Do-Drul Chorten was built in 1945 by the Trulshi Rimpoche, head of the Nyingma sect of Tibetan Buddhism. The stupa is surrounded by 108 prayer wheels, all of which are inscribed with Tibetan mantras. The Chorten also has two huge statues of Gura Rimpoche (Gura Padmasambhava) around it. The nearby Tashi Viewpoint offers an amazing view of the hills and valleys and also a grand sight of Mount Kanchenjunga and Siniolchu.
Option 2: Visit to Tsuk-La-Khang and Enchey Monastery, 14:45-16:45, £20p/p (minimum 2, maximum 6 people)
Tsuk-La-Khang is the principal place of worship within the Royal Palace premises near the Ridge Park in Gangtok. The great façade has a magnificent portal, and each corner of the building boasts a wood sculpture relief of the head of a snow lion. The wood walls are covered with Buddhist murals span and an eternal butter lamp burns in front of the floor-to-ceiling altar. The air of peace and calm is heightened by the fragrant juniper incense that pervades chapel air. The Enchey Monastery is nestled within lush woods on a ridge offering a spectacular view of Gangtok town. Built in 1910 on the site of the hermitage of the great tantric saint, Lama Drutob Karpo, who was renowned for his powers of levitation, this monastery is home to the monks of the Nyingma sect of Tibetan Buddhism.
Darjeeling – Day 10
Option 1: Meet Mr. Jamling Tenzing Norgay, son of world famous Tenzing Norgay, 16:00-17:30, £35p/p (minimum 2, maximum 6 people) Tenzing Norgay climbed Mount Everest for the first time along with Mr. Edmund Hillary. Enjoy interacting with his son and his family over tea and listen to their amazing stories about ‘Sagarmatha’ (Please note, this is provisional at the moment. Mr. Jamling Tenzing’s availability will be confirmed nearer the time.)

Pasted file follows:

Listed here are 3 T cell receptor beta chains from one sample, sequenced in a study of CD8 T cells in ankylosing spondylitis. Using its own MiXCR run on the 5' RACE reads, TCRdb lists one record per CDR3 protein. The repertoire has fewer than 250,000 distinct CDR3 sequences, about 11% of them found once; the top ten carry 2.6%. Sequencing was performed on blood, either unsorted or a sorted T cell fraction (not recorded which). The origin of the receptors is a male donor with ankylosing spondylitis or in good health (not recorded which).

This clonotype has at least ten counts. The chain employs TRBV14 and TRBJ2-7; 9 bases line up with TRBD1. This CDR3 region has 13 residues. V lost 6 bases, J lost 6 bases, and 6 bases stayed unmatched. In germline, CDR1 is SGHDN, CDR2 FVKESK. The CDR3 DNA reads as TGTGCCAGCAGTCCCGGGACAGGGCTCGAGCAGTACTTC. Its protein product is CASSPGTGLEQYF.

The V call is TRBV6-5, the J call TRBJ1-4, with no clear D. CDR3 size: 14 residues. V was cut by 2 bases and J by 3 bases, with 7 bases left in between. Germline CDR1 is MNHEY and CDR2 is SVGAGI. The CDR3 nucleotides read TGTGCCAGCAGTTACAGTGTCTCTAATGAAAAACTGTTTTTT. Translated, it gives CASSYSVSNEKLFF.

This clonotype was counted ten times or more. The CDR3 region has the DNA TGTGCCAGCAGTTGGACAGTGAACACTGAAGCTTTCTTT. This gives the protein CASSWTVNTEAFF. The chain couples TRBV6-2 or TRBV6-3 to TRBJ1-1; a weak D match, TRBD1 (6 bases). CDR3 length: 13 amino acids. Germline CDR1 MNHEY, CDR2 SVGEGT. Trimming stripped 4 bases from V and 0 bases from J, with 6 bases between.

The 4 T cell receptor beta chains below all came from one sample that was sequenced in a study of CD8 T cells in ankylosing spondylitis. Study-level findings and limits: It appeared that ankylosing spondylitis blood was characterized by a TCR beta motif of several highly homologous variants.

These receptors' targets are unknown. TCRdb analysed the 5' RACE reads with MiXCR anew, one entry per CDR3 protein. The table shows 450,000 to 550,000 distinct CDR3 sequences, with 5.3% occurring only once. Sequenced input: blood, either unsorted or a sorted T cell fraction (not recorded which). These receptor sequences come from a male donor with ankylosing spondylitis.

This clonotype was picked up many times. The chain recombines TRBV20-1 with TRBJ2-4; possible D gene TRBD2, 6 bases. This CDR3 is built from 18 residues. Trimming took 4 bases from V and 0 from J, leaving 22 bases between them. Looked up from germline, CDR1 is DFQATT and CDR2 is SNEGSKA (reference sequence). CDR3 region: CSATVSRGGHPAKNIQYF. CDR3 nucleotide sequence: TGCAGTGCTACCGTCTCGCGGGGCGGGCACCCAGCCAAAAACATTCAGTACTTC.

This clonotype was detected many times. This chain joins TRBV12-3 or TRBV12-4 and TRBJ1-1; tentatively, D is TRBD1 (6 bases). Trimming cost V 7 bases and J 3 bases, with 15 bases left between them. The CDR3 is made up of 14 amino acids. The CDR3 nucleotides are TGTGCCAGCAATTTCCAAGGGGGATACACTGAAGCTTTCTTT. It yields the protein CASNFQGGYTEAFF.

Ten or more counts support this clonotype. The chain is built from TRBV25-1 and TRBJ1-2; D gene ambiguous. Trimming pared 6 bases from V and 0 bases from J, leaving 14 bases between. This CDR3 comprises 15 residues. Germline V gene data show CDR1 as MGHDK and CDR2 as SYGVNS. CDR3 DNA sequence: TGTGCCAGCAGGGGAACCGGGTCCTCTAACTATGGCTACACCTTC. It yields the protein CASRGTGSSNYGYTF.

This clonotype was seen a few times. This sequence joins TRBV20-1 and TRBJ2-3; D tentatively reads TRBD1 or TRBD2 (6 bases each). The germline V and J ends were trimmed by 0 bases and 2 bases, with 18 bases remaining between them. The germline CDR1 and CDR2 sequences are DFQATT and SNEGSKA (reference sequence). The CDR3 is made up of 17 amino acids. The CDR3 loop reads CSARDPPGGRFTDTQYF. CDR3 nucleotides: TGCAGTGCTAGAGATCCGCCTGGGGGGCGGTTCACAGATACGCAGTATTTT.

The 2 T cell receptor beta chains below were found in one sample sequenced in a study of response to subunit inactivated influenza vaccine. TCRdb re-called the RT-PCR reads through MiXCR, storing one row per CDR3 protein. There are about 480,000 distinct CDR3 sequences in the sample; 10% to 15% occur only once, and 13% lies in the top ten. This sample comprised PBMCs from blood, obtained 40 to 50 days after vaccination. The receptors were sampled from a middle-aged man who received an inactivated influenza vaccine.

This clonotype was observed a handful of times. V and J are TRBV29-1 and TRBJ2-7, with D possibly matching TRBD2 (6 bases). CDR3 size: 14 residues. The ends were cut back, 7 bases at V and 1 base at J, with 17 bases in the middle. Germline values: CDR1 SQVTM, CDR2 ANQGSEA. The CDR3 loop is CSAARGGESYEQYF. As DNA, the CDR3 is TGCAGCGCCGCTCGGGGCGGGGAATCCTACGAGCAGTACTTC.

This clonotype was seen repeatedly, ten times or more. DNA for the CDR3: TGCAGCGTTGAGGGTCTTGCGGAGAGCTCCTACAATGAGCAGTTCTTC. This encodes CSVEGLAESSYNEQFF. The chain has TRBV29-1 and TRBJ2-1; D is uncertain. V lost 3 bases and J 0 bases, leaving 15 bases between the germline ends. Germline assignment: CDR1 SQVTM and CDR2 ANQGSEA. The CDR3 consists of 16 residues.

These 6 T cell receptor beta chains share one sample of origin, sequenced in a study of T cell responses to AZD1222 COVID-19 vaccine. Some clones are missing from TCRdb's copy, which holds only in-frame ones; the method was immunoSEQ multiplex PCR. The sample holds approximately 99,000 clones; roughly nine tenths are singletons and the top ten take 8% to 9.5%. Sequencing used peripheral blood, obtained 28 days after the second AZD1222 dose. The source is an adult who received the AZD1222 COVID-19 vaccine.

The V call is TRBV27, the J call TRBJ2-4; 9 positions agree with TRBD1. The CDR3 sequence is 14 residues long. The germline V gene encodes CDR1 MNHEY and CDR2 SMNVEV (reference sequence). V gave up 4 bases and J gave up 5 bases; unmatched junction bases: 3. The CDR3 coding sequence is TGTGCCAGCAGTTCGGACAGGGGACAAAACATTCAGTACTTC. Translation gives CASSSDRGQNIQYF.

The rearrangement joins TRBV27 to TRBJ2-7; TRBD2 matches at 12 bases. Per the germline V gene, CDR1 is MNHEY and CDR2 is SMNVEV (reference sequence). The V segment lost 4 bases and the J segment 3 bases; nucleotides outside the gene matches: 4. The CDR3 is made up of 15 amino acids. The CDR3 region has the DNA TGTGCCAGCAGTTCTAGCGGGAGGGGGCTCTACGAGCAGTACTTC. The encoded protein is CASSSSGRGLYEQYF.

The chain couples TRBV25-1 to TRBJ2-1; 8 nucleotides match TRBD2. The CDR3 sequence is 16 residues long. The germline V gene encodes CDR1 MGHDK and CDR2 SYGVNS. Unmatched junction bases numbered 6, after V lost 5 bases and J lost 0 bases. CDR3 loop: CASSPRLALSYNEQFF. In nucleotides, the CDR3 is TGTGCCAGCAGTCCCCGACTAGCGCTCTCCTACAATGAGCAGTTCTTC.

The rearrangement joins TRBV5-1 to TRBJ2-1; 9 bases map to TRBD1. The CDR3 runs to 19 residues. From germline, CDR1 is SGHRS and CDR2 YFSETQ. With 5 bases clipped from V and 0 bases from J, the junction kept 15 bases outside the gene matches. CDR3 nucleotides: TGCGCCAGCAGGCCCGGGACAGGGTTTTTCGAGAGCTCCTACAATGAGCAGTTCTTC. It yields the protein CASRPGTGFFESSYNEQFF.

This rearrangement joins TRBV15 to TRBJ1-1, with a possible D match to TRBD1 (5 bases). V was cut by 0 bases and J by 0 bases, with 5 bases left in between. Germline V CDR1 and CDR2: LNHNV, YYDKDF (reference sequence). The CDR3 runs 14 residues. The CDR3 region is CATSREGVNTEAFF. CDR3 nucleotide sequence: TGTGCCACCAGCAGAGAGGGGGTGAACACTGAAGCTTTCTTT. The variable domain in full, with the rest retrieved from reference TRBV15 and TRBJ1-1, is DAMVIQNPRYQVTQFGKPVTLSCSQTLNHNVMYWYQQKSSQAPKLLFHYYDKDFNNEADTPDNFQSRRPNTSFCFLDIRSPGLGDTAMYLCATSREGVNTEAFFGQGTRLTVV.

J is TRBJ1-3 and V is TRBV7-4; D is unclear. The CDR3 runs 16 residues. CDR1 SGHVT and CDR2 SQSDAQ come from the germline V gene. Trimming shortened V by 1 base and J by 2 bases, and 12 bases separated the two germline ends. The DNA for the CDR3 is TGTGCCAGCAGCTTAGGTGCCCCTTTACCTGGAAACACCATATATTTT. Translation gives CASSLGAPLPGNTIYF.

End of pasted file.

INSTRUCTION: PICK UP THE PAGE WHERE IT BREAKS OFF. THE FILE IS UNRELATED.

Option 2: Meet a veteran Gurkha Soldier of the British Army, 16:00-17:30, £16p/p. (Minimum 2, maximum 6 people)
The Gurkhas are a unique unit in the British Army with a reputation of being amongst the finest and most feared soldiers in the world. They are closely associated with the Khukuri, a forward-curving Nepalese knife and have a well-known reputation for fearless military prowess. They have fought alongside their British comrades in arms in many parts of the world and have proved themselves one of the closest friends and bravest of allies that Britain has known.
Darjeeling- Day 11
Option 1: Heritage walk of Darjeeling with an expert photographer, 15:00-17:00, £52p/p (minimum 2, maximum 6 people)
Starting at Darjeeling Railway Station, you will follow a route past Trumbull School, Union Church of Gandhi Road, Municipal School, Darjeeling head post office, State bank of India, a few landmarks along the Laden-La road, Clock tower, Keventer’s historic restaurant (which has remains of Edward Keventer’s dairy farm in Ghoom), Planters Club (established in 1868 for British planters and their wives to enjoy their evenings), Das Studio, old shops at the mall like Habeeb Mullick & sons, St. Andrew’s Church (built in 1843), Darjeeling Gymkhana Club (first established in 1909 and still going.)
Option 2: visit the Tomb of Alexander Cosma De Karos, 15:00-17:00, £20p/p (minimum 2, maximum 6 people)
Alexander Cosma De Koros was a Hungarian Linguist, philologist, traveller, and Orientalist, born in Koros, Hungary on 4th April 1784. He was the author of the first Tibetan-English dictionary and grammar book. In 1842 he planned to travel to Lhasa but, unfortunately, he contracted Malaria and died from in Darjeeling. His hexagonal memorial tomb is located in the Old Cemetery on the Lebong Cart Road in Darjeeling.